What to do and what not do during Ramadan

Published:  7 May at 6 PM
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The Moslem Holy Month of Ramadan can be a cultural challenge for expats, especially for those who’ve only just arrived in the Gulf States.

For everyone, the Holy Month is a time for family, community and peace, although many expats who feel they can’t cope take time off and leave for the duration of the month. For those who stay and don’t want to cause offence by doing or saying the wrong thing, the do’s and don’t are straightforward and easy to get right. Deciding to join in the community spirit and catching up with Moslem friends will deliver a unique experience both at work and in the evening.

Starting with wishing all your Moslem friends, colleagues and neighbours a blessed Ramadan, then joining in with the many volunteering and charitable activities is a good start. One important thing to remember is that drivers who’re fasting and others who’re rushing back home for iftar may not be paying 100 per cent attention to other road traffic. When you’re offered food during iftar, it’s a sign of friendliness and respect and should be accepted. In the office, work colleagues who’re fasting might be tired as a result, making work-related issues a little less productive, but staying calm, showing patience and going with the flow is the answer.

Office hours may well change, with rush hours on the roads starting and ending earlier, and heavy traffic on the roads between 8 p.m. and midnight as people head for home after iftar. Becoming a night owl during Ramadan is the best idea, with the city coming alive in a very special way once the sun sets. If you’ve been invited for iftar by friends, remember to bring gifts including dates. For the real Ramadan experience, try fasting yourself, if only just for one day, as it’ll give you an idea of what your colleagues and friends are going through.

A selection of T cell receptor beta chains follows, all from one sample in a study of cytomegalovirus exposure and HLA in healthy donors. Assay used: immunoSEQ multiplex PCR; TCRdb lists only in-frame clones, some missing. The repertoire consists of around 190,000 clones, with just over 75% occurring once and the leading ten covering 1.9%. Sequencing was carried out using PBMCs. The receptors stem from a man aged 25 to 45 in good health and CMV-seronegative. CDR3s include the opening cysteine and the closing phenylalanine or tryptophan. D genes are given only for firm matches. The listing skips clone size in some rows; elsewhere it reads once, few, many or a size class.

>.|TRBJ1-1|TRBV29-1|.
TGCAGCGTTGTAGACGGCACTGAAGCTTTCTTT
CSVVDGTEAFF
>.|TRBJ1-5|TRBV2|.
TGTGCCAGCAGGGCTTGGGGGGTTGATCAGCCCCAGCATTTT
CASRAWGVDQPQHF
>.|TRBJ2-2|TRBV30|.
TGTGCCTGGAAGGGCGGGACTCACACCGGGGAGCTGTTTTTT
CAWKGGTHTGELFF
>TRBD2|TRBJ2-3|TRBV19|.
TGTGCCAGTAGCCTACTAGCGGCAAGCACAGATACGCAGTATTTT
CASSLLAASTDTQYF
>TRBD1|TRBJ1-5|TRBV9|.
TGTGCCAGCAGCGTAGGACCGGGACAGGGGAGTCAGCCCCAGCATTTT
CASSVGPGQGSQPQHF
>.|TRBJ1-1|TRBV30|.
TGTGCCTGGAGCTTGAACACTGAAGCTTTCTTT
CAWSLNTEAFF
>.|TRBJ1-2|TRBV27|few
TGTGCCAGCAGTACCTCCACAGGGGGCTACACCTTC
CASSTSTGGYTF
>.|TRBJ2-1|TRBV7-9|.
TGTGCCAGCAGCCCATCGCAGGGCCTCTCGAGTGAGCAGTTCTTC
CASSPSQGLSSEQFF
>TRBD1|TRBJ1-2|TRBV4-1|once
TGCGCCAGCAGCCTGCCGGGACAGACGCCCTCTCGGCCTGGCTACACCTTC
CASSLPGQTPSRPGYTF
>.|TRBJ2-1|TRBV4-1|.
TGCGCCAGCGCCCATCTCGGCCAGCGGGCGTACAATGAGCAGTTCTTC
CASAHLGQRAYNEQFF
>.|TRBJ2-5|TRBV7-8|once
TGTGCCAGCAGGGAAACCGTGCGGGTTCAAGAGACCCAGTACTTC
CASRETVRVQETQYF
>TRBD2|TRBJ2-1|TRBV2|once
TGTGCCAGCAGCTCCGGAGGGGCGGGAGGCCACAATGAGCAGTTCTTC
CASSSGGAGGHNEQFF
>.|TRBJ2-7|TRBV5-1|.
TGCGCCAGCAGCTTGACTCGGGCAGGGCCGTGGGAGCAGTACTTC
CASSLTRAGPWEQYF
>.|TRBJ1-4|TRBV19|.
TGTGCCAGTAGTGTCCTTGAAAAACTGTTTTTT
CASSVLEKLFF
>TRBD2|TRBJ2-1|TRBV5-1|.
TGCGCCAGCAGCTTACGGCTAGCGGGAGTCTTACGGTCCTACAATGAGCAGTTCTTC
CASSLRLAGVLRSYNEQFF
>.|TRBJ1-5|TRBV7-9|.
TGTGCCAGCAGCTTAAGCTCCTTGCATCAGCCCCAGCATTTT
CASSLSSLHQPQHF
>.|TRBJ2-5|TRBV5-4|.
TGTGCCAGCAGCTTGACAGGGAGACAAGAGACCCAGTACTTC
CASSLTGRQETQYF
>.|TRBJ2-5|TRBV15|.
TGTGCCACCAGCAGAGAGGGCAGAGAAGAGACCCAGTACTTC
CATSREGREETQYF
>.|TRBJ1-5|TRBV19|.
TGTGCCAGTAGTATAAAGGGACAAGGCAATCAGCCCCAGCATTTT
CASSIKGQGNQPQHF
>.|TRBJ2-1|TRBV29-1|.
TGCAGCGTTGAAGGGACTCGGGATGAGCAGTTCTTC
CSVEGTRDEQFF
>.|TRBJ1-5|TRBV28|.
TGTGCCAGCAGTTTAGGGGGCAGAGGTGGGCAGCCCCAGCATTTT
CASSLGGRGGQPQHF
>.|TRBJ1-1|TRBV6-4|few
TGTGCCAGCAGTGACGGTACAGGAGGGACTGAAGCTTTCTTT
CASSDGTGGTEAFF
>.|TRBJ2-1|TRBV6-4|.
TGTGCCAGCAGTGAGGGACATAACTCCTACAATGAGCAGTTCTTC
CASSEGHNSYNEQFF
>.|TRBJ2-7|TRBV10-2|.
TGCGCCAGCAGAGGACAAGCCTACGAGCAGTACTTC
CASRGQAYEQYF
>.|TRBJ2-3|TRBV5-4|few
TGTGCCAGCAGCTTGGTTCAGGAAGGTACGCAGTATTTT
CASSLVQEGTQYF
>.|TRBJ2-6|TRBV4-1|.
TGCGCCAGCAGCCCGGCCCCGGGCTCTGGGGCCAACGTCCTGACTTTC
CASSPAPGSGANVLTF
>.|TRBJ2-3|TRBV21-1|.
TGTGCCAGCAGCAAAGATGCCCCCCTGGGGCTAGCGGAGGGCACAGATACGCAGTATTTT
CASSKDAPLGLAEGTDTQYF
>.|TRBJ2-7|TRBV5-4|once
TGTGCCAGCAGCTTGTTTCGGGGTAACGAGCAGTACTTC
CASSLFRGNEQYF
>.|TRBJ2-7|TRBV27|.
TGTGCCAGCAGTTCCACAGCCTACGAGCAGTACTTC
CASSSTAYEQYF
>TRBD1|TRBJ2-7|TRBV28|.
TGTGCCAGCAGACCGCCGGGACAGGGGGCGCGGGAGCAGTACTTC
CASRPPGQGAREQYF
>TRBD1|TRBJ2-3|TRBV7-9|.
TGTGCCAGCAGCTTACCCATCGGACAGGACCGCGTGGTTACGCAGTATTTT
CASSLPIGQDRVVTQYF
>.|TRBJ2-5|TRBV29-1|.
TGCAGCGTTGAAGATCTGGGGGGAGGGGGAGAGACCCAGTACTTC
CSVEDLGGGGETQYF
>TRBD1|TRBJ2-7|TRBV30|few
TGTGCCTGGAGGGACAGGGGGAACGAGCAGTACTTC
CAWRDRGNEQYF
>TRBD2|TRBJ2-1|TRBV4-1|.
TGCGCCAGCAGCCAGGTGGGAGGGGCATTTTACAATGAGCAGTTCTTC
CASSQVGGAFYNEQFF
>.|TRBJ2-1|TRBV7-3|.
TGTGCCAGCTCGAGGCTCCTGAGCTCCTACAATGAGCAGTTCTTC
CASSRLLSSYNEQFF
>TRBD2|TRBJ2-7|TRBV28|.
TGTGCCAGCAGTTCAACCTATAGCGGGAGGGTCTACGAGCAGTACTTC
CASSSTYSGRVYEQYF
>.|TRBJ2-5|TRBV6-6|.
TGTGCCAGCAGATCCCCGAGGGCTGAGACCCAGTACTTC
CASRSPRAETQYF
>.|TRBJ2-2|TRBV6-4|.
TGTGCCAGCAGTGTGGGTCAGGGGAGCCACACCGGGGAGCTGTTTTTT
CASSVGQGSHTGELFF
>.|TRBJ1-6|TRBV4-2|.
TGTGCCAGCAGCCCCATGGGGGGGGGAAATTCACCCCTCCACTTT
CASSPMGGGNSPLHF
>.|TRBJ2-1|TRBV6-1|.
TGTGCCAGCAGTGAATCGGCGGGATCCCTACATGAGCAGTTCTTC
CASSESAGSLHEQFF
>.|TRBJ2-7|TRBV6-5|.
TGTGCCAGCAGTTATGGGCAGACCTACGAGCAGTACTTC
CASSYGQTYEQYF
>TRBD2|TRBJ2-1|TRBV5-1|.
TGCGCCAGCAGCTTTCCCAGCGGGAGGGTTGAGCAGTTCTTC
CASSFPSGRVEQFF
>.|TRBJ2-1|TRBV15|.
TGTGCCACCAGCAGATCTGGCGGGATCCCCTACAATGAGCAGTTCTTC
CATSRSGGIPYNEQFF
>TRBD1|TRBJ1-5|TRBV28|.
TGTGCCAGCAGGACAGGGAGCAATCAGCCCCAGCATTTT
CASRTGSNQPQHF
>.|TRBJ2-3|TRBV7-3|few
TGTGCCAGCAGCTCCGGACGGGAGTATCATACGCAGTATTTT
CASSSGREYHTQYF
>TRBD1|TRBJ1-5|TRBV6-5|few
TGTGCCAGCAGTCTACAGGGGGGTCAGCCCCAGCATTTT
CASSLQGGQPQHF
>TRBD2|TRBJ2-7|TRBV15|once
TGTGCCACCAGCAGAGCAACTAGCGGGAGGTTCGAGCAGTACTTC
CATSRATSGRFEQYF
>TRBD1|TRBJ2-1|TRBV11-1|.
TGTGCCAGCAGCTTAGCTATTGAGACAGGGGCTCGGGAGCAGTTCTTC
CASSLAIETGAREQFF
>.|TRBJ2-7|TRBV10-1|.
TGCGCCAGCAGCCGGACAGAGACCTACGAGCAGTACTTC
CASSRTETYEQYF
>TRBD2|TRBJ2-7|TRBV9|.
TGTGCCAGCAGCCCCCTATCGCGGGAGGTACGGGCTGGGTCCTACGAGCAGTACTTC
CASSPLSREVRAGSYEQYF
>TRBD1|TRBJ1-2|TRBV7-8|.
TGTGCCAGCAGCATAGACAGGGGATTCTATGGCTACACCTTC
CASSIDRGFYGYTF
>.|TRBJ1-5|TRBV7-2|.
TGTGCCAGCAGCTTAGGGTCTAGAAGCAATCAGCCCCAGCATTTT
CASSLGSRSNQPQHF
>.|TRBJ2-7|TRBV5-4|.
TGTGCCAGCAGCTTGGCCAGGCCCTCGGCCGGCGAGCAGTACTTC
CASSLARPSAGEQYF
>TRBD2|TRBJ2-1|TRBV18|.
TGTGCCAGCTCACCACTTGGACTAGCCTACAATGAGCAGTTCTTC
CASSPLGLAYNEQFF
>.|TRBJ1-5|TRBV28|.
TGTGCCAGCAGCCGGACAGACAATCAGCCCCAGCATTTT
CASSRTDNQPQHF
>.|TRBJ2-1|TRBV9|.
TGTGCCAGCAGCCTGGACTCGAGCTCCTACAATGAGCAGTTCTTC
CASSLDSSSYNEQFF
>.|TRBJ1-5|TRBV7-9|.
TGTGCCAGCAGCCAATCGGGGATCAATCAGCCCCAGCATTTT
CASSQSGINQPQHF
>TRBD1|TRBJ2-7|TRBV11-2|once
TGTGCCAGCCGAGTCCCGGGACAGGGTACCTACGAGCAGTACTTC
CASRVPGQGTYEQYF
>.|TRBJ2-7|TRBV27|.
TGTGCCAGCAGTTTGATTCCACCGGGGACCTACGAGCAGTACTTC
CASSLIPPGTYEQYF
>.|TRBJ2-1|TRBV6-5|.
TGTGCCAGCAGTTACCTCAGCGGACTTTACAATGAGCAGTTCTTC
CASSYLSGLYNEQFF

As regards the don’ts, most are common sense, starting with forgetting about happy hour for a month. The majority of Dubai’s bars and clubs close for the month, with the few still open only serving alcohol after sunset. Playing loud music is considered inappropriate, and dressing in a way considered disrespectful is also frowned on. Getting into public arguments, disagreements or even fights is a major no-no during Ramadan, as it’s all about serenity and peace. Also, kissing and hugging in the Western way is frowned upon, as is refusing an invitation to iftar. Lastly, don’t worry about all these ruies, as you’ll soon get used to the Ramadan vibe and learn to value or at the least respect Ramadan for its culture, serenity and peacefulness.
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